Adopting a Dog: Puppy or Adult?

Congratulations on your decision of adopting a dog. Adoption is an admirable and compassionate action, and your new best friend will be forever grateful.

Maybe you already decided to adopt a dog, but should you adopt a puppy? Or an adult? There are many things to consider before making this decision. Both have pros and cons. In the end, this decision will be based on your lifestyle and preferences. I know that even if you’ve made a decision, you may end up falling in love with a dog of any age when you visit the shelter, but here are some guidelines to help you.

Pros and Cons of Adopting a Puppy

Puppies are incredibly cute. It is lovely to watch them discover their new home running, playing and biting just about everything. The single most important thing to consider before adopting a puppy is that they will need training.

A puppy is very much like a kid; you need to teach them good habits, potty-train them and provide them lots of attention. Ideally, puppies should not stay alone at home for long periods. Keep in mind that they need to eat several times a day (every 2-3 hours) and they need to “go to the bathroom” approximately one hour after they eat. So if you want to adopt a puppy, you’ll need to devote him/her lots of time.

A significant advantage of adopting a puppy is that since you will be educating him/her, you can make sure that your dog will not have “bad habits” as an adult.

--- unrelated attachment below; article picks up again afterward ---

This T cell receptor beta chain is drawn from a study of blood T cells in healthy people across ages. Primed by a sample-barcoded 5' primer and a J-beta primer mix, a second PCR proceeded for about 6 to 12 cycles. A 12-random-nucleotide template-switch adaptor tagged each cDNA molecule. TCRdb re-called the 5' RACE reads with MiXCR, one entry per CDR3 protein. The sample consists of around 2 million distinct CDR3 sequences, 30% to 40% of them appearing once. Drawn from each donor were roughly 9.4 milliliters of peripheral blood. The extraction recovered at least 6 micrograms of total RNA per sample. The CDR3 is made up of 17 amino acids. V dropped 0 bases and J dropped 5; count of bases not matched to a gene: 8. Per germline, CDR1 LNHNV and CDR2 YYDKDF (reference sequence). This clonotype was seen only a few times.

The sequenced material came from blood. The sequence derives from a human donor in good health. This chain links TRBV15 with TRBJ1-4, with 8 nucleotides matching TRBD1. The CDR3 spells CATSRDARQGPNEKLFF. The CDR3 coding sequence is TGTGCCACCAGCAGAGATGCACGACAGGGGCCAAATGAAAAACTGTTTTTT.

Young dogs also need more veterinary care than adult dogs. Your need puppy will need to receive several vaccines, deworming and a spay/neuter surgery. You should budget for these expenses. Remember that skipping the vaccinations of a puppy is never a good idea. Without proper immunity, young dogs are very susceptible to potentially fatal infections.

Pros and Cons of Adopting an Adult Dog

Now let’s consider the adoption of an adult dog. Most adult dogs know how to communicate that they need to “go to the bathroom” or they can learn quickly. They don’t need to eat as frequently as puppies, so they can wait several hours before they need to go outside.

Additionally, in most shelters, dogs are spayed or neutered before adoption, which decreases the investment in veterinary care. Since adult dogs already have some degree of immunity, most of them will only need a booster vaccine upon adoption and then annual shots.

One disadvantage of adopting an adult dog is that he or she may have behavioral issues, especially if he/she suffered from any abuse in the past. If you’d like to adopt an adult dog, ask for a behavior profile at the animal shelter, they should be able to provide information regarding the dog’s temperament. That way you’ll be able to choose a dog that is well-suited with your lifestyle and character.

Keep in mind that adult dogs are more likely to die in shelters because most people prefer to adopt puppies. If you can adopt an adult, you’ll probably be saving his or her life.

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